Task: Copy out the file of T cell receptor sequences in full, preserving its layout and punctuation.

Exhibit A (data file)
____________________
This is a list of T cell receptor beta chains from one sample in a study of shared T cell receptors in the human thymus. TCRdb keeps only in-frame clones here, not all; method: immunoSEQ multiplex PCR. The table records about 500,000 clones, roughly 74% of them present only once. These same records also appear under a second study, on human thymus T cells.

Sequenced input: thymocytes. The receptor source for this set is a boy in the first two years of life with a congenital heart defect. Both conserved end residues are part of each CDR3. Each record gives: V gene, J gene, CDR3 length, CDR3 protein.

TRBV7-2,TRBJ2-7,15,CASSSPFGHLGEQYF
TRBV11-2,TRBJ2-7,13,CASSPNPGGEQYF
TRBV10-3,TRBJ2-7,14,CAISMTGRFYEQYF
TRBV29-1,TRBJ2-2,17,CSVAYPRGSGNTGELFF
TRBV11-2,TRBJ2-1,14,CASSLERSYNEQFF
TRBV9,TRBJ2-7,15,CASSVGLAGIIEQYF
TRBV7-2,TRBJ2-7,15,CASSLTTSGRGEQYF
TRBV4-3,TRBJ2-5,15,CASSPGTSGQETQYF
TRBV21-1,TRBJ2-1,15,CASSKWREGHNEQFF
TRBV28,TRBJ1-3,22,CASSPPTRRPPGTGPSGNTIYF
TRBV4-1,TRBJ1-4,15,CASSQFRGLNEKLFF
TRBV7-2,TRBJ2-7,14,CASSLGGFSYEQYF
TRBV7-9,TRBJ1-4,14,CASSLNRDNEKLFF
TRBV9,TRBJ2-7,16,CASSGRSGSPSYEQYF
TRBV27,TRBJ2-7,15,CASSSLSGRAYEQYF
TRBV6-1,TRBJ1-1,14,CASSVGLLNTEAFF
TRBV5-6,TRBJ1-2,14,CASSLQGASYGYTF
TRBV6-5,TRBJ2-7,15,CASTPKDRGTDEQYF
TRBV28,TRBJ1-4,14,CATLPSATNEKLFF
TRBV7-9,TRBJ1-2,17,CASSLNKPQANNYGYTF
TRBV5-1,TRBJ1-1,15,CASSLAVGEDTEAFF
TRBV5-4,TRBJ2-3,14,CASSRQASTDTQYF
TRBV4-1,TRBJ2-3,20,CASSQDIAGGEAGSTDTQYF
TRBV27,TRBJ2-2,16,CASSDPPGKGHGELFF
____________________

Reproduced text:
This is a list of T cell receptor beta chains from one sample in a study of shared T cell receptors in the human thymus. TCRdb keeps only in-frame clones here, not all; method: immunoSEQ multiplex PCR. The table records about 500,000 clones, roughly 74% of them present only once. These same records also appear under a second study, on human thymus T cells.

Sequenced input: thymocytes. The receptor source for this set is a boy in the first two years of life with a congenital heart defect. Both conserved end residues are part of each CDR3. Each record gives: V gene, J gene, CDR3 length, CDR3 protein.

TRBV7-2,TRBJ2-7,15,CASSSPFGHLGEQYF
TRBV11-2,TRBJ2-7,13,CASSPNPGGEQYF
TRBV10-3,TRBJ2-7,14,CAISMTGRFYEQYF
TRBV29-1,TRBJ2-2,17,CSVAYPRGSGNTGELFF
TRBV11-2,TRBJ2-1,14,CASSLERSYNEQFF
TRBV9,TRBJ2-7,15,CASSVGLAGIIEQYF
TRBV7-2,TRBJ2-7,15,CASSLTTSGRGEQYF
TRBV4-3,TRBJ2-5,15,CASSPGTSGQETQYF
TRBV21-1,TRBJ2-1,15,CASSKWREGHNEQFF
TRBV28,TRBJ1-3,22,CASSPPTRRPPGTGPSGNTIYF
TRBV4-1,TRBJ1-4,15,CASSQFRGLNEKLFF
TRBV7-2,TRBJ2-7,14,CASSLGGFSYEQYF
TRBV7-9,TRBJ1-4,14,CASSLNRDNEKLFF
TRBV9,TRBJ2-7,16,CASSGRSGSPSYEQYF
TRBV27,TRBJ2-7,15,CASSSLSGRAYEQYF
TRBV6-1,TRBJ1-1,14,CASSVGLLNTEAFF
TRBV5-6,TRBJ1-2,14,CASSLQGASYGYTF
TRBV6-5,TRBJ2-7,15,CASTPKDRGTDEQYF
TRBV28,TRBJ1-4,14,CATLPSATNEKLFF
TRBV7-9,TRBJ1-2,17,CASSLNKPQANNYGYTF
TRBV5-1,TRBJ1-1,15,CASSLAVGEDTEAFF
TRBV5-4,TRBJ2-3,14,CASSRQASTDTQYF
TRBV4-1,TRBJ2-3,20,CASSQDIAGGEAGSTDTQYF
TRBV27,TRBJ2-2,16,CASSDPPGKGHGELFF